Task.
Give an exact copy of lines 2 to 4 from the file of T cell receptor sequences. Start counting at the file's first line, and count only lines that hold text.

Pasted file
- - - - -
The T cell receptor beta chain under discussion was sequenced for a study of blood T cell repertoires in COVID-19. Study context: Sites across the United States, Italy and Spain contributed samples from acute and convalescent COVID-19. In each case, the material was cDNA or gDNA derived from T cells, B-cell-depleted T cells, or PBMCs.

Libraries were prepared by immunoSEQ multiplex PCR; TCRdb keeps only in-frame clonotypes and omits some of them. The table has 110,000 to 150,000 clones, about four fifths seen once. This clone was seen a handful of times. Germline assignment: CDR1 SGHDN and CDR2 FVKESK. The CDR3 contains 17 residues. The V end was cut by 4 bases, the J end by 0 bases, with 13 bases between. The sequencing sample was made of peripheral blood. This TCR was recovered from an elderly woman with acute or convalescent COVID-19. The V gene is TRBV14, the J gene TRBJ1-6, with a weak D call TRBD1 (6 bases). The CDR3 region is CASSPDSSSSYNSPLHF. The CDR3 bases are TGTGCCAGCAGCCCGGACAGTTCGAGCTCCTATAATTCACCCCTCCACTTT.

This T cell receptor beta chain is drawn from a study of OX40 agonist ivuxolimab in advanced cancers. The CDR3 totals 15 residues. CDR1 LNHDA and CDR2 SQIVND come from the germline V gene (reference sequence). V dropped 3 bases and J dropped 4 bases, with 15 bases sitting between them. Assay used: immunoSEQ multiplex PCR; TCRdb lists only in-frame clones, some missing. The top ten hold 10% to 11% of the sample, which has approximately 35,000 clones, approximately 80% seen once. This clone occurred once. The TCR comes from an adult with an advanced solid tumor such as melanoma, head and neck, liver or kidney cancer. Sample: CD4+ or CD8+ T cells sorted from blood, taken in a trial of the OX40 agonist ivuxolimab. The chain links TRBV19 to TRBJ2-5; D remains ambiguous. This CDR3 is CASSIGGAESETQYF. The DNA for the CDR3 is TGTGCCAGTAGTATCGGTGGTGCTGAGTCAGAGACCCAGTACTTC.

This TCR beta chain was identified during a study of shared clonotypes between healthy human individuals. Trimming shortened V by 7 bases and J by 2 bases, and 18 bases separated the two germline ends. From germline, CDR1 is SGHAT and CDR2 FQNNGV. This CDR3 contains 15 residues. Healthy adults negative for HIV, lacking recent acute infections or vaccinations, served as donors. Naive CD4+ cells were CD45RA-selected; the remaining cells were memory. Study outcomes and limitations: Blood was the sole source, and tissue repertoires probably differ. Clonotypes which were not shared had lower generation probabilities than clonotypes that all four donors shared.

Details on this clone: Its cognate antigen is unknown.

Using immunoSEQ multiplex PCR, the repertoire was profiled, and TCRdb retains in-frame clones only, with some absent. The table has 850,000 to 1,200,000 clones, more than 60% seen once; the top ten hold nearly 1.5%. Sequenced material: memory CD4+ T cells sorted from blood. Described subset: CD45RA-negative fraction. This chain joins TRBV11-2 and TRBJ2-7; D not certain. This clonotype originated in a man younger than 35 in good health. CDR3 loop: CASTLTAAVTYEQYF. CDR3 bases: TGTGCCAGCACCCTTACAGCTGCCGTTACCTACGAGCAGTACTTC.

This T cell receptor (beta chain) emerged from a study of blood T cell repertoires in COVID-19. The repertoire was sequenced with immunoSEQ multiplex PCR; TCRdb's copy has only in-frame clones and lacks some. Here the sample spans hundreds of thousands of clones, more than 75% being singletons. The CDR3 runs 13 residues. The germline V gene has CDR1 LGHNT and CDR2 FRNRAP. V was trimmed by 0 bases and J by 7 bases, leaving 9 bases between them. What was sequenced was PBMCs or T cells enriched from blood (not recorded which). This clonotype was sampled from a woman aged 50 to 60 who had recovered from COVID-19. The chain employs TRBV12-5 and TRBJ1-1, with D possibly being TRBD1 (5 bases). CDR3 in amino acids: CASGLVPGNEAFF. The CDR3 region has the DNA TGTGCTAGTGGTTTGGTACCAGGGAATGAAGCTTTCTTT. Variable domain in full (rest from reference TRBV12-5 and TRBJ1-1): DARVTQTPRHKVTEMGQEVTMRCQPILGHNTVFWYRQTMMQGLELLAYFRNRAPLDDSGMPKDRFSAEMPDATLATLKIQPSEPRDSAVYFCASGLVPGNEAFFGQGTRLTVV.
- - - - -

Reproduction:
Libraries were prepared by immunoSEQ multiplex PCR; TCRdb keeps only in-frame clonotypes and omits some of them. The table has 110,000 to 150,000 clones, about four fifths seen once. This clone was seen a handful of times. Germline assignment: CDR1 SGHDN and CDR2 FVKESK. The CDR3 contains 17 residues. The V end was cut by 4 bases, the J end by 0 bases, with 13 bases between. The sequencing sample was made of peripheral blood. This TCR was recovered from an elderly woman with acute or convalescent COVID-19. The V gene is TRBV14, the J gene TRBJ1-6, with a weak D call TRBD1 (6 bases). The CDR3 region is CASSPDSSSSYNSPLHF. The CDR3 bases are TGTGCCAGCAGCCCGGACAGTTCGAGCTCCTATAATTCACCCCTCCACTTT.

This T cell receptor beta chain is drawn from a study of OX40 agonist ivuxolimab in advanced cancers. The CDR3 totals 15 residues. CDR1 LNHDA and CDR2 SQIVND come from the germline V gene (reference sequence). V dropped 3 bases and J dropped 4 bases, with 15 bases sitting between them. Assay used: immunoSEQ multiplex PCR; TCRdb lists only in-frame clones, some missing. The top ten hold 10% to 11% of the sample, which has approximately 35,000 clones, approximately 80% seen once. This clone occurred once. The TCR comes from an adult with an advanced solid tumor such as melanoma, head and neck, liver or kidney cancer. Sample: CD4+ or CD8+ T cells sorted from blood, taken in a trial of the OX40 agonist ivuxolimab. The chain links TRBV19 to TRBJ2-5; D remains ambiguous. This CDR3 is CASSIGGAESETQYF. The DNA for the CDR3 is TGTGCCAGTAGTATCGGTGGTGCTGAGTCAGAGACCCAGTACTTC.

This TCR beta chain was identified during a study of shared clonotypes between healthy human individuals. Trimming shortened V by 7 bases and J by 2 bases, and 18 bases separated the two germline ends. From germline, CDR1 is SGHAT and CDR2 FQNNGV. This CDR3 contains 15 residues. Healthy adults negative for HIV, lacking recent acute infections or vaccinations, served as donors. Naive CD4+ cells were CD45RA-selected; the remaining cells were memory. Study outcomes and limitations: Blood was the sole source, and tissue repertoires probably differ. Clonotypes which were not shared had lower generation probabilities than clonotypes that all four donors shared.